Asana Recovery


For all that the opioid epidemic remains a substantial and deadly problem, there are some programs in place to combat it. One is an effort to give naloxone – an overdose-antidote drug – and training on its use to front-line officers. In North Carolina, there has been funding for pill disposal boxes in pharmacies, clinics, and police stations. In Connecticut, a radio campaign warns of the dangers of opioid abuse. There’s even a new medication to treat opioid-induced constipation. Here’s the thing that’s truly surprising, though – all of these efforts are funded by Purdue Pharma, the company that makes OxyContin. Now, Purdue is taking things one step further and developing a new drug to treat opioid addiction.

OxyContin is the brand name for oxycodone hydrochloride, an opioid painkiller that is widely viewed as the flashpoint for the opioid crisis. It was introduced by Purdue in 1996, and the company made two bold claims while aggressively marketing it to doctors: it would last for 12 hours, more than twice as long as existing generic medications, and the risk of addiction was very small. As we now know, OxyContin is extremely addictive, and as it turns out, it didn’t last anywhere near 12 hours for some people. Purdue’s response to complaints about the drug’s effectiveness? Up the dosage.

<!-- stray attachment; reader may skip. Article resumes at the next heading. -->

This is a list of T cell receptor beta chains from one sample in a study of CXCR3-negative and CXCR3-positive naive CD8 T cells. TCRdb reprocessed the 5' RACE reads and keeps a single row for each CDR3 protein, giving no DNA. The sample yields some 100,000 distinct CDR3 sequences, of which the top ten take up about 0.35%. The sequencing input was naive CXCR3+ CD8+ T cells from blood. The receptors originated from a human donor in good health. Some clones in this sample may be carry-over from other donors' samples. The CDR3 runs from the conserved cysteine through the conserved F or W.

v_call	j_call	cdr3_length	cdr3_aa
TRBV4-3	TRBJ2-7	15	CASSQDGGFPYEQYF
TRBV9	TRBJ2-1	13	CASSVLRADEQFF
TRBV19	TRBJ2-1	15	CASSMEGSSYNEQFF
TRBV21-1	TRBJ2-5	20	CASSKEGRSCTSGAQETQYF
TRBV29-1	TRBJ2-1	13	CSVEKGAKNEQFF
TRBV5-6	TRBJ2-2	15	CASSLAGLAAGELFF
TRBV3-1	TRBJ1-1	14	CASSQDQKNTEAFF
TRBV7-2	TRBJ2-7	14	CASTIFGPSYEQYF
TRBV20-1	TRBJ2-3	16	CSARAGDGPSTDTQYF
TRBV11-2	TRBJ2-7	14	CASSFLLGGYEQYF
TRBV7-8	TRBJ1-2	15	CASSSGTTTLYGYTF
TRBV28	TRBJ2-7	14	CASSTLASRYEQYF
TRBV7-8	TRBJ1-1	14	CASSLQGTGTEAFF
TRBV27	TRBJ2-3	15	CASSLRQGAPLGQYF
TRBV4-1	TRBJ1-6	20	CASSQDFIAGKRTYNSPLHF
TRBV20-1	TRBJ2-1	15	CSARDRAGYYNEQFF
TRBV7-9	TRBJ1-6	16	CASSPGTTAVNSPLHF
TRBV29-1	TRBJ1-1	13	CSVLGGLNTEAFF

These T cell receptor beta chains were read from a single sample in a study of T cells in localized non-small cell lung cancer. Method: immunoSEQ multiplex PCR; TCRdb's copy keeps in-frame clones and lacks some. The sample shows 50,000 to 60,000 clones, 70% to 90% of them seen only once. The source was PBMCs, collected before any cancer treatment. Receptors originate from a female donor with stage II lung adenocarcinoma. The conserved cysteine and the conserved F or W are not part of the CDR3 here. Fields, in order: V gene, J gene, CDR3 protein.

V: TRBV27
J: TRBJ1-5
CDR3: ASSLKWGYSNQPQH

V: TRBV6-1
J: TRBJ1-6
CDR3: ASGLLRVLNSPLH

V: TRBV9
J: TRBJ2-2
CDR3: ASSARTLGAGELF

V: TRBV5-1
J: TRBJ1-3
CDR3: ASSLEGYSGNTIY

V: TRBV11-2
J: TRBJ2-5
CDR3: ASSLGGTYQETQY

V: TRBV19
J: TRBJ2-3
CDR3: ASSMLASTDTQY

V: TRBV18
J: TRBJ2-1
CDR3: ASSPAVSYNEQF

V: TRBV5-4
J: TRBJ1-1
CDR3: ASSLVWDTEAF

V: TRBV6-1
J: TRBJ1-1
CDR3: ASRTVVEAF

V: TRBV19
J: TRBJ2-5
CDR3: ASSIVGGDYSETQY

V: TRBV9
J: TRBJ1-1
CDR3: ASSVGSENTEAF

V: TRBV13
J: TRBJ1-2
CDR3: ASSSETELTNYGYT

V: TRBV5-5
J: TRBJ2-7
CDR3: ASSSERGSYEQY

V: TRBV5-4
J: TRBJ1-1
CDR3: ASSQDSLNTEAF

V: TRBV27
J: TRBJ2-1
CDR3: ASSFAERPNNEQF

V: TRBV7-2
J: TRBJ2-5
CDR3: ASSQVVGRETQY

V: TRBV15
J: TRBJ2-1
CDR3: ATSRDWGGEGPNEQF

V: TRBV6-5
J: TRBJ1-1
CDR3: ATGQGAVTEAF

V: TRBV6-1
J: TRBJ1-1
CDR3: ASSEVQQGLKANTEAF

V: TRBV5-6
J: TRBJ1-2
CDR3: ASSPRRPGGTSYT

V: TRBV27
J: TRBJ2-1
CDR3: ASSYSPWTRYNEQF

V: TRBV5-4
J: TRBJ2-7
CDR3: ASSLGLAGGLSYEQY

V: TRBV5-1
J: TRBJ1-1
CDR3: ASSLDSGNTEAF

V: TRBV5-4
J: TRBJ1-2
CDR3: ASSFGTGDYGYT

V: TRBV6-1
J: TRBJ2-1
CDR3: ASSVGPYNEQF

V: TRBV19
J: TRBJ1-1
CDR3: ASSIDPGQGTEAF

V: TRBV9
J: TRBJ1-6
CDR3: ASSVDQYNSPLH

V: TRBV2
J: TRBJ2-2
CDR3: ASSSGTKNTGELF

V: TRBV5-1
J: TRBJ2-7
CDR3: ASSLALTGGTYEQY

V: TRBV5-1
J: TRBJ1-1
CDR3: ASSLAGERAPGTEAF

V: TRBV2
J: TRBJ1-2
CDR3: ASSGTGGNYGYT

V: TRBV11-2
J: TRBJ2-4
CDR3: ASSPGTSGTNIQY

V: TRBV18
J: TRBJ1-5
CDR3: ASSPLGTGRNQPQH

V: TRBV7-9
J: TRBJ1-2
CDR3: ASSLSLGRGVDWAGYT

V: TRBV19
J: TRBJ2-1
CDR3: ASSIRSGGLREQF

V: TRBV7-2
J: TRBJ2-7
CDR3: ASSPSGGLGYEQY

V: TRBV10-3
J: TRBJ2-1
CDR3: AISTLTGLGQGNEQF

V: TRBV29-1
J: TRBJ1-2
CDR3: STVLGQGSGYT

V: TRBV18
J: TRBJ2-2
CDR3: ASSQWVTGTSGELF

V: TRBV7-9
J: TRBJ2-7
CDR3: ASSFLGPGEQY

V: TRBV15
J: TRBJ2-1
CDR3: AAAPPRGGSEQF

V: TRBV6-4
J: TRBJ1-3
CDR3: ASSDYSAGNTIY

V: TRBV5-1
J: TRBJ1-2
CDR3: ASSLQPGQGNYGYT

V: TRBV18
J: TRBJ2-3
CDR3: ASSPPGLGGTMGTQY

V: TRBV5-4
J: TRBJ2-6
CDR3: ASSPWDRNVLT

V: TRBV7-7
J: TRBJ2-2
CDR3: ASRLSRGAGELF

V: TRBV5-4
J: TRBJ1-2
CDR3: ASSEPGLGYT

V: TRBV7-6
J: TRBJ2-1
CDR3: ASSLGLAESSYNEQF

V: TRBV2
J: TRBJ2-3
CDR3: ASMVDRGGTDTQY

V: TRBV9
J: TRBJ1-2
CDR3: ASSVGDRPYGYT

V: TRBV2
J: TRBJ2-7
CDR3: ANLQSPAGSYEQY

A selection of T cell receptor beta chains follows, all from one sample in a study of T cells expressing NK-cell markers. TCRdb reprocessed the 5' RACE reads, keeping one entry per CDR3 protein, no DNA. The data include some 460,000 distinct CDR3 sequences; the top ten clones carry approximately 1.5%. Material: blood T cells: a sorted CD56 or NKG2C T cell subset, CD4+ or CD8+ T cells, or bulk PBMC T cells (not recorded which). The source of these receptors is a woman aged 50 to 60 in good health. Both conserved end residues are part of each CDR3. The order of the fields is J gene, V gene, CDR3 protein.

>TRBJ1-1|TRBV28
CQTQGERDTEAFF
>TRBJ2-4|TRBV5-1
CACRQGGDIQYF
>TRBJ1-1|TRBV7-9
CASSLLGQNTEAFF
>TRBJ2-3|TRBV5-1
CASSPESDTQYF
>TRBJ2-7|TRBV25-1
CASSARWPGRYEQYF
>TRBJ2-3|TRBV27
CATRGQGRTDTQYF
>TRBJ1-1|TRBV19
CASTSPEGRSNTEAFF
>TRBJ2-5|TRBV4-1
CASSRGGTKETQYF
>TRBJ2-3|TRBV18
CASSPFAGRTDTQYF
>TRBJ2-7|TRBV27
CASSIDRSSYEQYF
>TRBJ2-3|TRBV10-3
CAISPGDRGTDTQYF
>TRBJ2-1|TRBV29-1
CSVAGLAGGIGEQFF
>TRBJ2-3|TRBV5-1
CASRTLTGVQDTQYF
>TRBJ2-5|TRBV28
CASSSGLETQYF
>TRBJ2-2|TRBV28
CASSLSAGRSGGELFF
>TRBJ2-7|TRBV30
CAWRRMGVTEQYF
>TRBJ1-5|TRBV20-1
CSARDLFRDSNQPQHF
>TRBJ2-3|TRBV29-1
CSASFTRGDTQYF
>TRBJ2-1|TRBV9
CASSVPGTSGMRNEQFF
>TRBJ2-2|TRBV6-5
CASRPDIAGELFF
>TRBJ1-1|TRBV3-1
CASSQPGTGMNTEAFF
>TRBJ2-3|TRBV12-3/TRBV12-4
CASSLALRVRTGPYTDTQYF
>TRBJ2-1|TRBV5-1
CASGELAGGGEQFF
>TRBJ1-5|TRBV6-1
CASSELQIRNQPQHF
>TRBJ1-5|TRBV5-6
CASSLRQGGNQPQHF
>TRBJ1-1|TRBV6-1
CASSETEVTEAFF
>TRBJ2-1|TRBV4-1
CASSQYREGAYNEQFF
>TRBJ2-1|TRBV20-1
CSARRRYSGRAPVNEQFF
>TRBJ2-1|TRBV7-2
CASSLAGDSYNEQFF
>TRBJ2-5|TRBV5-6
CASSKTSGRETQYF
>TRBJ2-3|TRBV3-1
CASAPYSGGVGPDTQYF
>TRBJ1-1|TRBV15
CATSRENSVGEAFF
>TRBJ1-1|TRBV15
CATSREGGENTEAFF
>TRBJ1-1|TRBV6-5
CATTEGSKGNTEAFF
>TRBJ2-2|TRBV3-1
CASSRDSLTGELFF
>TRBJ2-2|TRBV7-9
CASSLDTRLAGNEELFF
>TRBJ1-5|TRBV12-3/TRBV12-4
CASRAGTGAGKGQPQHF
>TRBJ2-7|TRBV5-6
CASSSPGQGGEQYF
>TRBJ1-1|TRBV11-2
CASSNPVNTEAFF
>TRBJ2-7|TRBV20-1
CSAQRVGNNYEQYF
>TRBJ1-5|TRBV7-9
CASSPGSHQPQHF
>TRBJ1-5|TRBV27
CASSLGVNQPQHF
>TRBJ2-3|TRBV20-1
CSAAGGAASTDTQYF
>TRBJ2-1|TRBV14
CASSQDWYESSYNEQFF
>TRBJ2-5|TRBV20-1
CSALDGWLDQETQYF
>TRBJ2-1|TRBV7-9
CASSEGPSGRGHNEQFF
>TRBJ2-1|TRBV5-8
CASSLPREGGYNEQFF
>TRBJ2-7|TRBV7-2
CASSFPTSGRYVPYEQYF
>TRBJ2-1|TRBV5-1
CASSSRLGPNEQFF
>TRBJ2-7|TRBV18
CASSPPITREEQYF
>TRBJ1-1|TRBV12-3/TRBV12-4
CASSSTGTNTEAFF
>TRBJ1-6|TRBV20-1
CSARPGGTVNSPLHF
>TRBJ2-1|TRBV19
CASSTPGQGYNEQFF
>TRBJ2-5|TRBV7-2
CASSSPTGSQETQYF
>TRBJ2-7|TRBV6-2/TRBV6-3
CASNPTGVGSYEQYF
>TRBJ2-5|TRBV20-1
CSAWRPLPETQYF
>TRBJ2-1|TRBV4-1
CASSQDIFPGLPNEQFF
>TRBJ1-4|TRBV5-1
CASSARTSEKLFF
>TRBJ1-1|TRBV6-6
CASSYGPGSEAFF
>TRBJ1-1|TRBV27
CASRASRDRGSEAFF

There have been many lawsuits regarding OxyContin over the years. In 2004, the West Virginia Attorney General sued Purdue for reimbursement of excessive prescription costs due to their deceptive marketing about the 12 hours of pain relief. The company settled, paying $10 million for programs to discourage drug abuse. In 2007, Purdue pleaded guilty to misleading the public about Oxycontin’s risk of addiction, which cost them $634.5 million in fines. That same year, they paid $19.5 million to 26 states and the District of Columbia for encouraging physicians to overprescribe OxyContin. In 2015, a long-standing case with Kentucky was settled for $24 million. The list goes on, but of particular interest is one case filed by the state of Massachusetts against the multibillionaire Sackler family, which owns Purdue, for knowingly deceiving doctors and the public.

Now, Richard Sackler, former president of the company and a doctor, has been granted a patent for a reformulation of buprenorphine, a milder opioid (that still has the potential to be misused) that is used to control drug cravings. This new formula is a fast-dissolving wafer, which Sackler claims will make the drug harder to misuse. Existing tablets and strips can take seven minutes to dissolve, while the wafer could take only seconds.

Of course, many people are doubting Sackler’s altruism in this new invention, claiming that a family that has already profited greatly from the opioid epidemic (Forbes magazine estimated the Sacklers’ worth in 2015 to be $14 billion) is now attempting to cash in on its solution.

If you or a loved one need help with quitting drugs or alcohol, consider Asana Recovery. We offer medical detox, along with both residential and outpatient programs, and you’ll be supervised by a highly trained staff of medical professionals, counselors, and therapists. Call us any time at (949) 438-4504 to get started.